What is required, Krüger argues, are better educational efforts, in order to offer relevant and theologically sound instruction to young Muslims. This would pre-empt the need for an auto-didactic and haphazard engagement with Islam on shady online fora. More importantly, however, Krüger calls upon mainstream society to allow and enable a Muslim German identity to grow: “Surely not for everyone but at least for wide sections [of the population] it is not yet imaginable that ‘being German’ and ‘being Muslim’ do not have to exclude each other but can come together.”((http://www.deutschlandfunk.de/islam-in-deutschland-syrische-muslime-koennten-eine-chance.886.de.html?dram:article_id=361756))

Krüger’s call comes at a particularly sensitive moment, as a number of conservative interior ministers of Germany’s federal states are putting forward drastic national security proposals. Among other measures on their list, they demand the prohibition of dual citizenship, a burqa ban, and tighter supervision of mosque finances.((http://www.n-tv.de/politik/Union-will-Anti-Terror-Gesetze-verschaerfen-article18381011.html))

Criticism of the Turkish-dominated Islamic federations

Yet in Krüger’s view, the emergence of a Muslim German identity has not just been hampered by fears and prejudices on the part of mainstream society. She is acutely critical of the existing Islamic associations and federations in the country whom she deems unable to develop a way of thinking about Islam that resonates with the experience of ordinary German Muslims. Whatever progress has been accomplished in this regard has not been attained because of the work of the federations but rather in spite of them.

Krüger reserves her particular ire for DITIB, still the most powerful Islamic association in Germany. A subsidiary of the a Turkish government agency – the Presidency for Religious Affairs – she accuses DITIB of importing a kind of Turkish state Islam that is backward and ill-equipped to develop a constructive vision for Muslim life in Germany. Against this backdrop, the author conceives of the arrival of Syrian and other refugees as an opportunity to break the dominance of Turkish governmental Islam.((http://www.br.de/radio/bayern2/kultur/diwan/karen-krueger-reise-durch-das-islamische-deutschland-100.html))

This last point is of great salience in current German political debates. Diplomatic rows with the Erdogan administration have undermined the trust in the previously convenient arrangement that had outsourced Islamic religious services to Turkish government agencies. Unfortunately, however, virtually none of the voices present in these discussions offer constructive proposals as to how the gridlocked Islamic institutional landscape ought to be reformed. Krüger’s book appears valuable not as such an institutional blueprint but as a document of the diversity of Muslim life in Germany.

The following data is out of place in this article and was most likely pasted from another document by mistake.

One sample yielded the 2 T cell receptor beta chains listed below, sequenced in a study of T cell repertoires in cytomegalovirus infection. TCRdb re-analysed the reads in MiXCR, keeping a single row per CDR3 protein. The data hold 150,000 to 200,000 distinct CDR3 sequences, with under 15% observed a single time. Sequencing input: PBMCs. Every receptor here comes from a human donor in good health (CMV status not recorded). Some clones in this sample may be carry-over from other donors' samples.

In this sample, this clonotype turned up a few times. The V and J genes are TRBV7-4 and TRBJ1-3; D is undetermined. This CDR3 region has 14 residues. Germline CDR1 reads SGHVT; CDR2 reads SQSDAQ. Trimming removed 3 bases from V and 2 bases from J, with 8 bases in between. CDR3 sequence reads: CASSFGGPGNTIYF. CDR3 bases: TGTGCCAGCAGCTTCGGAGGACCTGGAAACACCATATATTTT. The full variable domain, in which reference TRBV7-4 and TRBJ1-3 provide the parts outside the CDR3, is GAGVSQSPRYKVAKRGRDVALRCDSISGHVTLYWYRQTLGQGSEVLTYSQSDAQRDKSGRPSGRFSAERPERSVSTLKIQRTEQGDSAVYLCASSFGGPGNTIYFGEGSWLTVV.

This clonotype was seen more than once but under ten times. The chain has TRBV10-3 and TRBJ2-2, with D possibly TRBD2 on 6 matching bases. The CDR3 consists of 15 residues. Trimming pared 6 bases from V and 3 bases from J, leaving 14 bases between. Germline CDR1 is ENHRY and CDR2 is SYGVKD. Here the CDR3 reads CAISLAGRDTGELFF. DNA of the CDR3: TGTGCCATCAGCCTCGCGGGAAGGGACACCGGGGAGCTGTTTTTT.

Karen Krüger, “Eine Reise durch das islamische Deutschland”, 352 pages, Rowohlt Berlin, 19,95 Euro

One-in-four French Muslims follow ‘hardline’ Islam

A study showing that more than a quarter of French Muslims follow hardline Islam is causing discomfort for the political class, which is united in ignoring its conclusions.

Among the survey’s findings are that 28 percent of Muslims questioned follow an “authoritarian” interpretation of texts advocating a break with French society; or that more than 40 percent of young Muslims (aged 15-25) consider Islamic Sharia law more important than the secular law of France.

“They (young French Muslims) feel rejected,” Hakim El Karoui, who co-authored the report for the Institut Montaigne think tank said. “French society is sending them the message: you are not French. In a way they are getting revenge by hanging on to the identity they have.”

The embrace of hardline Islam was strongest among young Muslims who lacked jobs or strong qualifications, added El Karoui. Overall, a plurality of French Muslims — 46 percent — considered the practice of their religion totally compatible with local rules and customs.

The study should be causing waves. It’s the first major snapshot of how French Muslims view their own beliefs to be published in France, and it comes after a wave of Islamist-inspired terrorist attacks.

And yet, public reaction to the study is partial, and strained.

Robert Ménard, a far-right mayor known for his provocative positions, tweeted a link to the report, followed by the question: “Is a confrontation [with Islam] inevitable?”

Left-wing magazine Télérama took a sarcastic stance, calling the findings “unsurprising” and criticizing the study’s methodology.